More than Digital Content: Long Live Your Course

Having served as a dean and an interim provost, as well as being a widely published faculty member himself, Jack Wilson has seen the complex issues of intellectual property up close and from nearly every angle, including digital rights. Here, he reflects on the nature of digital content in relation to the policies and practices that are still evolving within higher education.

It all used to be so easy. As far as a university administrator was concerned, content came in two forms: written materials and patents. Over the centuries, a very simple way of dealing with these was developed: Faculty were left the ownership of the text materials, and the university got custody of the patents. The university benefited from publication of the texts because the fame of the professor accrued to the institution, which was always recognized on the article or textbook. The faculty benefited from the patent because it could be included in the promotion and tenure process, and they would also share in the profits through a pre-negotiated percentage of the royalties.
Then the world changed. As the bumper sticker says: "IT happened." Information Technology, that is. Being digital. What was clear became obscure. What was known became perplexing. Content now became digital, and it could be copied, altered, stolen, distributed, and sold at rates never before imagined. When greed and paranoia are added to sudden change, it is a recipe for trouble, and that is exactly what we have.
Trouble in the Kingdom
Perhaps greed struck first. The media decreed that "Content is King," and corporations moved to lock up as much content as they could and then worked to develop the digital distribution systems to capitalize on that content. Universities, seeing dollars in digital content, began to promulgate policies to assert their intellectual property rights. Faculty were not much wiser. They began to think that their content was so valuable that they were going to be able to make big money by digitizing and selling it. Very few did. Content providers, the companies formerly known as "publishers," moved to take advantage of their ownership of the content.

Every publisher had a strategy
to capitalize on its content in the digital world. For example: Harcourt Higher Education was launched as a college in 2000 and confidently predicted "50,000 to 100,000 enrollments within five years." Unfortunately, by late 2001, the Harcourt effort was gone after enrolling a total of 32 students.
I am not suggesting that faculty and universities do not have the right to be compensated for their intellectual property. I believe they do. I am suggesting that a foolishly inflated sense of the value of their property (read: greed) leads to foolish and counterproductive policies and actions.
So much for the greed. What about the paranoia? While serving as provost and dean at Rensselaer Polytechnic Institute, I had to adjudicate many disputes between faculty and the university legal counsel over the ownership of digital materials. At one point, the counsel asserted that "anything on the university servers becomes the property of the university." That got the faculty excited. It also created havoc in our education programs as faculty threatened to remove materials from our Web sites. With a lot of work and reference to tradition and legal precedent, we were able to craft a policy that was acceptable but far from perfect.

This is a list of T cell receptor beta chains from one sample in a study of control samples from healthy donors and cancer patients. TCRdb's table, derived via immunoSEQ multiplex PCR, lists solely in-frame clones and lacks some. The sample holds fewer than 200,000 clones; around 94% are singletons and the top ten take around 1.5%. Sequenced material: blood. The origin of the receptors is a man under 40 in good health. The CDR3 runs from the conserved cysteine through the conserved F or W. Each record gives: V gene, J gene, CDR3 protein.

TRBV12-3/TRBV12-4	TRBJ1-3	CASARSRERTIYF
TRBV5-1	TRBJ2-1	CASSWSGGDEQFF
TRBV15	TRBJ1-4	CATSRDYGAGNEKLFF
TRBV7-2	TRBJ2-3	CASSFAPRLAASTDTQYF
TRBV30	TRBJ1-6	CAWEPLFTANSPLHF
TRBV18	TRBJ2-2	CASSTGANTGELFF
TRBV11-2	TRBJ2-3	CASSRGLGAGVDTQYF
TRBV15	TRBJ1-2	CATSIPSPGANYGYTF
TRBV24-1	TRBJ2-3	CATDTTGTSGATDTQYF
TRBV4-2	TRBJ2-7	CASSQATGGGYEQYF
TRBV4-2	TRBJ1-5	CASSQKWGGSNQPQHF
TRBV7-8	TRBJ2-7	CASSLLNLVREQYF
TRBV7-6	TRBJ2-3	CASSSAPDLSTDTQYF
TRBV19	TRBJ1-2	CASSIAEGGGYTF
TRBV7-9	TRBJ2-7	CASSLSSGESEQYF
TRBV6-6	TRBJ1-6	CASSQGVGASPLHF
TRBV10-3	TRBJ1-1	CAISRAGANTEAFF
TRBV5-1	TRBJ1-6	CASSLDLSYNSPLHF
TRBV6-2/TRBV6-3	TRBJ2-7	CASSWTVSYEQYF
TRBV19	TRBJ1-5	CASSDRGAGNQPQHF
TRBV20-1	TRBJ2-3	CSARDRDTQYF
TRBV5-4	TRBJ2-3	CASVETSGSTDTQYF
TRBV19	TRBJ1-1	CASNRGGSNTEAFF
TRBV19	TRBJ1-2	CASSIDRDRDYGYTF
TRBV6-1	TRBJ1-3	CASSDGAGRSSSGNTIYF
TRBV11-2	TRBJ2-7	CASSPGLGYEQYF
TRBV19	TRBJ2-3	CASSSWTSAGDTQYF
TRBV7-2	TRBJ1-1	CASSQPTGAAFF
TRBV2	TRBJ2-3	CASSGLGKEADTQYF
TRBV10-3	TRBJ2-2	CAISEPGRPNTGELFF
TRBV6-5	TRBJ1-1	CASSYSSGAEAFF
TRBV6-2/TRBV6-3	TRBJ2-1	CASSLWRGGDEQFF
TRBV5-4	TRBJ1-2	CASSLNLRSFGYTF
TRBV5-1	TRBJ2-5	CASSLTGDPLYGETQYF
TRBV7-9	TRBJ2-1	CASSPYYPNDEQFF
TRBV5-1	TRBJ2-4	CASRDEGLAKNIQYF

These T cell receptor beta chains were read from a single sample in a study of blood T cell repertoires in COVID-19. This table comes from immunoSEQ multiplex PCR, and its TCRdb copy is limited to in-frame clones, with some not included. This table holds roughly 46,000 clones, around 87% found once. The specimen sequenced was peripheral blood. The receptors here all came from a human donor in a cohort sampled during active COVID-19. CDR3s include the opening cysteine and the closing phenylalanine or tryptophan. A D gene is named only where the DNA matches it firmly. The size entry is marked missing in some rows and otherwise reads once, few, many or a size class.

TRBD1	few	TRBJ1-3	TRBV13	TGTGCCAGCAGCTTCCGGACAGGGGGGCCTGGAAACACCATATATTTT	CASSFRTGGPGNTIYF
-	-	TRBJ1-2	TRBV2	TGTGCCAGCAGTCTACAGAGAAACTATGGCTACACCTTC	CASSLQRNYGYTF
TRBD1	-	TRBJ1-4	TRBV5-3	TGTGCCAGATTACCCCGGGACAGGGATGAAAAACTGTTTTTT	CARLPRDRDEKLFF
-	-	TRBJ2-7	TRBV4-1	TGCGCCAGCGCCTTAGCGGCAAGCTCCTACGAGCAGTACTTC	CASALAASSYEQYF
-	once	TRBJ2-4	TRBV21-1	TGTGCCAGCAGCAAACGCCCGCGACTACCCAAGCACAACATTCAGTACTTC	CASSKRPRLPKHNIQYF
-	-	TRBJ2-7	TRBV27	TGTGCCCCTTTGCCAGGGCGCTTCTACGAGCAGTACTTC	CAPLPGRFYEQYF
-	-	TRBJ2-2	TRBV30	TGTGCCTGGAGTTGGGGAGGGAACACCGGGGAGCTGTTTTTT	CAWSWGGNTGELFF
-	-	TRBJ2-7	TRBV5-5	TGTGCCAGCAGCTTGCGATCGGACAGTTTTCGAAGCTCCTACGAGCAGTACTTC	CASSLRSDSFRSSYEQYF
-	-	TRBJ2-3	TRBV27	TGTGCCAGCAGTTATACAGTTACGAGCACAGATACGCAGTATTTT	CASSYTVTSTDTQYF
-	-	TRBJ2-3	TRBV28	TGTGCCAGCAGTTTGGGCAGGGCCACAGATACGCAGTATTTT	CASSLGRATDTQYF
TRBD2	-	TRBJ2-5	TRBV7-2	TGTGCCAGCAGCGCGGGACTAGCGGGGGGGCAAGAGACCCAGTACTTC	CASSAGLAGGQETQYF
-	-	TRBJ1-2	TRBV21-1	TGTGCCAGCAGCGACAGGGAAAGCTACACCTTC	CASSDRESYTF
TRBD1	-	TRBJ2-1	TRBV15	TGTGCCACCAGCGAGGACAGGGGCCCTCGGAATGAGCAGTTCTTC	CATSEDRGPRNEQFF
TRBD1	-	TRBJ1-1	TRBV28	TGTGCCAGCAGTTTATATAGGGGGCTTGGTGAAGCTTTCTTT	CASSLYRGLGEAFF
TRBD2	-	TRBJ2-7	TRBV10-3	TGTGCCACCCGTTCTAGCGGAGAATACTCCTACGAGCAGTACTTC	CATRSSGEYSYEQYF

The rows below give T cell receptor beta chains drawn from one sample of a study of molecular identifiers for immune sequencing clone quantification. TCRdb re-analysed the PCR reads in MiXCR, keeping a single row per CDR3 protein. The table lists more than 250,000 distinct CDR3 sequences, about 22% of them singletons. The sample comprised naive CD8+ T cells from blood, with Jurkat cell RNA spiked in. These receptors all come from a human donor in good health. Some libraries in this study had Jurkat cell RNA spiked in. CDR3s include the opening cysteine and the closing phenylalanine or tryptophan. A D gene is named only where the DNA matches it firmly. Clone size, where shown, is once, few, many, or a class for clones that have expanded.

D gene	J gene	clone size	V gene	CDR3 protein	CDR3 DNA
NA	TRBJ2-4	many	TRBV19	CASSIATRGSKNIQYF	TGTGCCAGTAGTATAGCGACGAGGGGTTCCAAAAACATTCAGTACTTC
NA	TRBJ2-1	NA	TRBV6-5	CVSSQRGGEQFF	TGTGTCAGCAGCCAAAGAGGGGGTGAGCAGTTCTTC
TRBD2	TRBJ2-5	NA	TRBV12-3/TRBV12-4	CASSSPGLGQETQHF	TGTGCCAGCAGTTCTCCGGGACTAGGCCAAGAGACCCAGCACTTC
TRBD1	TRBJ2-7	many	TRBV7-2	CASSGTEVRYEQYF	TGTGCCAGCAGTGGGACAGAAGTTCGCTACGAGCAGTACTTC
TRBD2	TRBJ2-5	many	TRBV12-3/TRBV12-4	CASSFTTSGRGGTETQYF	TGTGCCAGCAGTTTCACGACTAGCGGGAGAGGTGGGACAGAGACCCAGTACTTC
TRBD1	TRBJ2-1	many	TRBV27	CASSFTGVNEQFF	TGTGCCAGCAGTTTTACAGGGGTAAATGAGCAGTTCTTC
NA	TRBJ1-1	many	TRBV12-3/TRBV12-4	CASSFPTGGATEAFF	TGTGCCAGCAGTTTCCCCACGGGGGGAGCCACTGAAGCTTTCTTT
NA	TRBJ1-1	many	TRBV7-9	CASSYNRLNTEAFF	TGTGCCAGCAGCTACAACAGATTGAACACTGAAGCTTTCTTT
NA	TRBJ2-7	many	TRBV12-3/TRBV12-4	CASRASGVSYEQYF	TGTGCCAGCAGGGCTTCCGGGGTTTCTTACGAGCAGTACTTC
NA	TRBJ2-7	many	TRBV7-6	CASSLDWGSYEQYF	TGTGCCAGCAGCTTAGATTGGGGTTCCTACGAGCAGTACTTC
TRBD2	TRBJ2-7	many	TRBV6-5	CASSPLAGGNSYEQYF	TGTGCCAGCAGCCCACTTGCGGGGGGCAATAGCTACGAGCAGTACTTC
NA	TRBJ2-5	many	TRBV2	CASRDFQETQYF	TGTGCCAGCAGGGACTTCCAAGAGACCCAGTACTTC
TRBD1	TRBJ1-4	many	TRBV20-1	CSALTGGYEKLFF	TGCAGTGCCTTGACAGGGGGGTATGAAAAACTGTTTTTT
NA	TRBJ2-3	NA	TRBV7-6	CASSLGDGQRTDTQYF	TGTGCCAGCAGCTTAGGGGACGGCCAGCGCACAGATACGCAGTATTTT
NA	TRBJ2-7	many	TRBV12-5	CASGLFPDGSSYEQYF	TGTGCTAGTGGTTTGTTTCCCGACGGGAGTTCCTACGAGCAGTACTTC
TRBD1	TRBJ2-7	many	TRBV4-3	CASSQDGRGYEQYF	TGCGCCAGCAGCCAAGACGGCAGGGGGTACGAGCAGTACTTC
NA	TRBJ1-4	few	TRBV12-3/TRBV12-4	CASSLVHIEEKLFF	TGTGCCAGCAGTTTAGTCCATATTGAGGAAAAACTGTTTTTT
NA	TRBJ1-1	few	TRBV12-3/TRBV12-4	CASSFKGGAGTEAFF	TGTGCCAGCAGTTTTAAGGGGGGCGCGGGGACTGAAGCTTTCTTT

As part of several national projects, I have had the opportunity to work with faculty and administrators from all over the country. Many faculty seriously fear that their work will be digitized, their lectures put in digital video, and then there will be no more need for them. I was once on a panel where another panelist suggested that we were moving toward a day when Paul Samuelson would teach all the introductory economics courses and Jack Wilson would teach all the introductory physics courses. I stood up and said, "I object!" This is a serious misconception that seems to equate the role of the professor with the presentation of content. I have often said that any faculty member that could be replaced by a videotape, CD, or Web site should be replaced—as soon as possible. I don’t expect many to be replaced. Teaching is not presenting. Watching is not learning.

What’s Wrong with This Question?
It has become popular, in the past few years, to ask the question: "Who owns courses?" I think that is a question that comes from confusion between courses and course materials. I also think it is a profoundly dangerous question. Merely asking the question presumes that someone actually "owns" courses. That contravenes centuries of traditions of freedom of speech and academic freedom. In some sense, academic disciplinary communities take ownership of courses though defining a general community understanding of a course’s content. Usually this definition is arrived at informally and over a period of time. It is always under discussion and revision.
At times, a community makes a more formal effort to define a course. This definition of ownership is acceptable because it is community-generated, permissive, non-restrictive, and non-c'ercive. For this reason, the syllabi of particular courses (in mathematics, history, economics, art, and so forth) look pretty much the same wherever they are taught. Not identical, but very similar. One can own course materials, but one cannot own courses, syllabi, pedagogies, or ideas. Those are in the collective custody of various communities who are charged with their stewardship, but without the prerogatives of ownership. We do not want to allow the necessary dialogue over ownership of "materials" to in any way alter this essential freedom.

The Least Valuable